Everyone has those pivotal moments in their relationship with music. They might feel totally transformational at the time and you are soaking it all in while acknowledging the big deal taking place.

Or it can be more subtle and it’s only when you look back you realise the significance of ‘it’.

For me, the Cranberries have been both.

No Need to Argue came out when I was just 13 years young, which might explain the puppy fat. Or maybe Mum was right and I was ‘just big boned’.

Its lead single, Zombie, wasn’t just released to the public, it was unleashed on the world. This wild chunky thumping banger somehow toed the line between almost-grunge and the pop-rock mainstream dominating the charts.

This was peak-Nirvana era at the time, so those two genres didn’t actually feel worlds apart. Even the likes of Soundgarden were charting in the top ten back then.

No Need to Argue was released only six months after Kurt Cobain died and only a few weeks before Nirvana’s MTV Unplugged album. These two albums soundtracked just about every 13 and 14 year old birthday I attended over that next year. Maybe even longer.

We didn’t drink alcohol back then, we just stayed up as late as possible listening to music and talking about who was going to ‘get on’ with who.

Of course, it could be the early-teen sobriety, but I can’t begin to describe how etched into my brain this time is. Like when you smell a cologne you wore back in the day and you are freakily transported back to yesteryear.

That’s what these albums do for me. That’s what Dolores’ voice, in particular, does to me.

Even their follow up, To the Faithful Departed got me. It wasn’t as well or widely received as No Need to Argue. In fact, Q Magazine has ultimately ranked it in their 50 worst albums … ever. Over to you, Cher.


Oblivious to such criticism, I thrashed that album too. It was more up-tempo than No Need to Argue, taking the reincarnated-Zombie route for the most part. It was also closer to the indie rock music I had smugly graduated to at the time, so it worked on many levels.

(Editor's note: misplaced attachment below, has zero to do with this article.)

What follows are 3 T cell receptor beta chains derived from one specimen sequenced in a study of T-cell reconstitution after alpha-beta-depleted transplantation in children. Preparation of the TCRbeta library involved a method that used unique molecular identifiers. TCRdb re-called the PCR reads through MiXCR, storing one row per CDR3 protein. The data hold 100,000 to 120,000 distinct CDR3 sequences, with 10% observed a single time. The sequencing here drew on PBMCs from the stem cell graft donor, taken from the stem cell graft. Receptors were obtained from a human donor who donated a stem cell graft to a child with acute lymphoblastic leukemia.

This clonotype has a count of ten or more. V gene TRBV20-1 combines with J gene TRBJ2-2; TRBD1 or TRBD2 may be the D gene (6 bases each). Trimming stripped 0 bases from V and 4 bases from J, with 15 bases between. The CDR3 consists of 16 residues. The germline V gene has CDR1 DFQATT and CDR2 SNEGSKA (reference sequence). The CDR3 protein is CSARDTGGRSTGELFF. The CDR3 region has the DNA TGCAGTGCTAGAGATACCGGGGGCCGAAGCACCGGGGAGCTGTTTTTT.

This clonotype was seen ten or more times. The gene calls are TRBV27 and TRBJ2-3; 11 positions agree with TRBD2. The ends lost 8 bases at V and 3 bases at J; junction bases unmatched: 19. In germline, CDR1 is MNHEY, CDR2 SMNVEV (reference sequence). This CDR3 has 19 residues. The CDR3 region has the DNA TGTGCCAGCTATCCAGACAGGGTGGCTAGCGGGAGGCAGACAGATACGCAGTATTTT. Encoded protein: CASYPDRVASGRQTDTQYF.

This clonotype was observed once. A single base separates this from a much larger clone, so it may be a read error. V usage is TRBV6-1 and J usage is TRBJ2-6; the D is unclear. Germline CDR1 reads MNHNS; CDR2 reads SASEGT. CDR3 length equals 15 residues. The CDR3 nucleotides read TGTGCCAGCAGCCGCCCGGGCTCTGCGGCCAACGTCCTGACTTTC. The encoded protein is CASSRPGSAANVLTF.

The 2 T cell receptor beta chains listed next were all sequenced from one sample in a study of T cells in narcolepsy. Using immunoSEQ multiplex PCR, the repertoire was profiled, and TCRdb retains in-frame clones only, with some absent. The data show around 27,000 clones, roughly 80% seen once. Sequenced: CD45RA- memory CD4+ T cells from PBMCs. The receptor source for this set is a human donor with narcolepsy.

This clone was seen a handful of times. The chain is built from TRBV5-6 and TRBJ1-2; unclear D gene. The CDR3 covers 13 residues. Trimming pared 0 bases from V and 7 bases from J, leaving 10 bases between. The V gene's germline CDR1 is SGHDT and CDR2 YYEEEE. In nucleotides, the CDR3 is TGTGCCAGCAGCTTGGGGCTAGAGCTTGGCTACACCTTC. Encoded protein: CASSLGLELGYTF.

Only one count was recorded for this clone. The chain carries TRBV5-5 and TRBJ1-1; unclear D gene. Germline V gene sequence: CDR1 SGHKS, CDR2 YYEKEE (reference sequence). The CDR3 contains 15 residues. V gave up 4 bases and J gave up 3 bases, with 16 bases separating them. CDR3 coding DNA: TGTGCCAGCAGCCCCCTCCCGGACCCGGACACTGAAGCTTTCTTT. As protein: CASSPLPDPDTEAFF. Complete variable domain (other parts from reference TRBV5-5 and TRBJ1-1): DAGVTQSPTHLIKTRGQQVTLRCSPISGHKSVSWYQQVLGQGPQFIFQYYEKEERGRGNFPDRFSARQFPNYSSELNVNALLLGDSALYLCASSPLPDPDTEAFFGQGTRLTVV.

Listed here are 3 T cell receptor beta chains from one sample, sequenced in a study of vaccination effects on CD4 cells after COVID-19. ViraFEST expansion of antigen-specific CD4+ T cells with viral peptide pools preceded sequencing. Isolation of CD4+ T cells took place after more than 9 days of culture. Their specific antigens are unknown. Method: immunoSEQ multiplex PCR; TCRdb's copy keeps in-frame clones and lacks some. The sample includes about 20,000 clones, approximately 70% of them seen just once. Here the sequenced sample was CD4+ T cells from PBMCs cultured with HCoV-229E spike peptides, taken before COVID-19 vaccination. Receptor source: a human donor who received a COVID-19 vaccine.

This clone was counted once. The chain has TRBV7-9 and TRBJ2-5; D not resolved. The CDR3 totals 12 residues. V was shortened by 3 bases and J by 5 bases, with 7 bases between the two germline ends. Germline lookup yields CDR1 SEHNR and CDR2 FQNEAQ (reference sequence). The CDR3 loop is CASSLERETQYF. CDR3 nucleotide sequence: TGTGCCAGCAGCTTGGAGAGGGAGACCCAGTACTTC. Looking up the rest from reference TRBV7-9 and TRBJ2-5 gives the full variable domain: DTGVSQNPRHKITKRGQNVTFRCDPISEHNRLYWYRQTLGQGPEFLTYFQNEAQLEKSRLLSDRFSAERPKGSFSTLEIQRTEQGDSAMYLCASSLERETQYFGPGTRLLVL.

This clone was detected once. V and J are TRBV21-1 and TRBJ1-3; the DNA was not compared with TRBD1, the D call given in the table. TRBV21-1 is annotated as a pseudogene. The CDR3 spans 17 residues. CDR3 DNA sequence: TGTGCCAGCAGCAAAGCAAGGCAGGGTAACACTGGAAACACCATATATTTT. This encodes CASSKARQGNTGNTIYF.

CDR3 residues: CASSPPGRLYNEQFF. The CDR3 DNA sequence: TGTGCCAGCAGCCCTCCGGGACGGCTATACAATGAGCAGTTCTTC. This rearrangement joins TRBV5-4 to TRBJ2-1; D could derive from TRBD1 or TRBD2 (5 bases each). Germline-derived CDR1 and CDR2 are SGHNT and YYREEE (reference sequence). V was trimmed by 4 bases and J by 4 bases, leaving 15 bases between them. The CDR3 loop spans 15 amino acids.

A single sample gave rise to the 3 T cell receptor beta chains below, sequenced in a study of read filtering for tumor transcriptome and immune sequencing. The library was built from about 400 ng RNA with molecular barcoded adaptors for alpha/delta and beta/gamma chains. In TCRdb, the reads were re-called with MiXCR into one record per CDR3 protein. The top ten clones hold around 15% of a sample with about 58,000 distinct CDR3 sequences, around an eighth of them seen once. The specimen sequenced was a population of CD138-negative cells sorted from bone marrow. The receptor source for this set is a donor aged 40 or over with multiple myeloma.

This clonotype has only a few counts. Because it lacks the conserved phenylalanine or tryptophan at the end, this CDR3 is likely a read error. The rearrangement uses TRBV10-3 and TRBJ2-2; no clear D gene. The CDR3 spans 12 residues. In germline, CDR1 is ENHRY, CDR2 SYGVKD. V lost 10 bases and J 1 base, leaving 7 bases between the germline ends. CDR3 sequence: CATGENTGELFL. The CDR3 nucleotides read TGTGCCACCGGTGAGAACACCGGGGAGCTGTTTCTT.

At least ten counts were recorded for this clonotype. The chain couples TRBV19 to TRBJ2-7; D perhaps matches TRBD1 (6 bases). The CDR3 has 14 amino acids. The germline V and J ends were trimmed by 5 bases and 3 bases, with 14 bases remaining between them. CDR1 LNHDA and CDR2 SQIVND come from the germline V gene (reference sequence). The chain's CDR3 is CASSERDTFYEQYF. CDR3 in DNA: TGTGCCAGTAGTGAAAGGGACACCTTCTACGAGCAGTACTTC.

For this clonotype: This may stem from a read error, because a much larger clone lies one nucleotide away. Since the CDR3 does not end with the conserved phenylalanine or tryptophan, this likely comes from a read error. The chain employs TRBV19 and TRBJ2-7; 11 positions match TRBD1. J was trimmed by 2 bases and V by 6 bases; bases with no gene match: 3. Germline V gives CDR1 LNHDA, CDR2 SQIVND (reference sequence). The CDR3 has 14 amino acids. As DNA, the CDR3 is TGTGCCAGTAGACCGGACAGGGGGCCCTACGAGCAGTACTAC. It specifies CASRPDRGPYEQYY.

I originally thought of the Cranberries like the musical training wheels en route to developing my alternative music chops during ‘that phase’ of high school.

I learned later that the Cranberries taught me differently, I was just too young to notice at that time.

As I got older (like, 16), I would listen to No Need to Argue at bedtime. Staying awake until it got to Zombie so the CD could be skipped to the next song. Like all Zombies, this one wasn’t really in the business of lulling one into a slumber.

Although it was the song that catapulted them to superstardom, Zombie was actually a major outlier on that album. It was Dreaming my Dreams, the Icicle Melts and Twenty One et al that gave the album its real spirit – and it was an understated one at that.

I ultimately learned to appreciate No Need to Argue – and the Cranberries – for the tenderness of the music and the beautiful, at times brutal, honestly of the(ir) lyrics. Helped along by Dolores’ perrrfect Irish rolling RRRRs.

Further cementing their real legacy was my adulthood rediscovery of Dreams and Linger, the two most famous songs from their first album. Arguably of all their albums.

These songs had always been there, just a skip and a jump away on a radio station or TV/movie soundtrack. The Cranberries were even Elton’s favourite band in Clueless, where he tries to serenade Cher with ‘turn away, turn aw-ay-ay’. It’s a good day when you get two Clueless references in.

That’s when the Cranberries doubled down and swept into the ‘subtle transformation’ category. It was a gradual progress and these not-forgotten gems just sealed the deal.

Dreams turned out to be the perfect soundtrack for a not-yet-taken US road trip, which I am suddenly realising may have possibly been ‘inspired’ by Boys on the Side.

Still, despite my usual indecisive nature, I have no doubt that Linger is not just my favourite song of the Cranberries, it’s one of my all-time ultimate jams.

This song went onto strike the most massive of chords with me. After what must have been hundreds of previous listens, it won me over at some point years ago. That’s not the normal trajectory of music.

That stringy opening, when it shifts from the gentle picking of a guitar into a giant bed of strings that I want to lie on all day. Luscious.

The lyrics. So damn honest yet so disarming in Dolores’ soft, almost nonchalant delivery. Yet the emotion is strong and ever present.

Things wouldn’t be so confused
And I wouldn’t feel so used
But you always really knew
I just want to be with you

You know I’m such a fool for you
You’ve got me wrapped around your finger
Do you have to let it lingerrrrr?

I know it sounds like a stupid, even obvious thing to say, but it’s impossible to think of anyone else singing with such soft and clear conviction as Dolores. Those damn RRRRs are just too much perfect.

I’ve spent tonight listening to the Cranberries entire back catalogue while tinkering away at some work and writing this. It has been so easy and enjoyable to write.

That’s the thing about those pivotal moments. They really leave their mark.

Thank you Dolores, may you be dreaming your dreams, and may they be as beautiful as this song.

Gimme a piece of your mind

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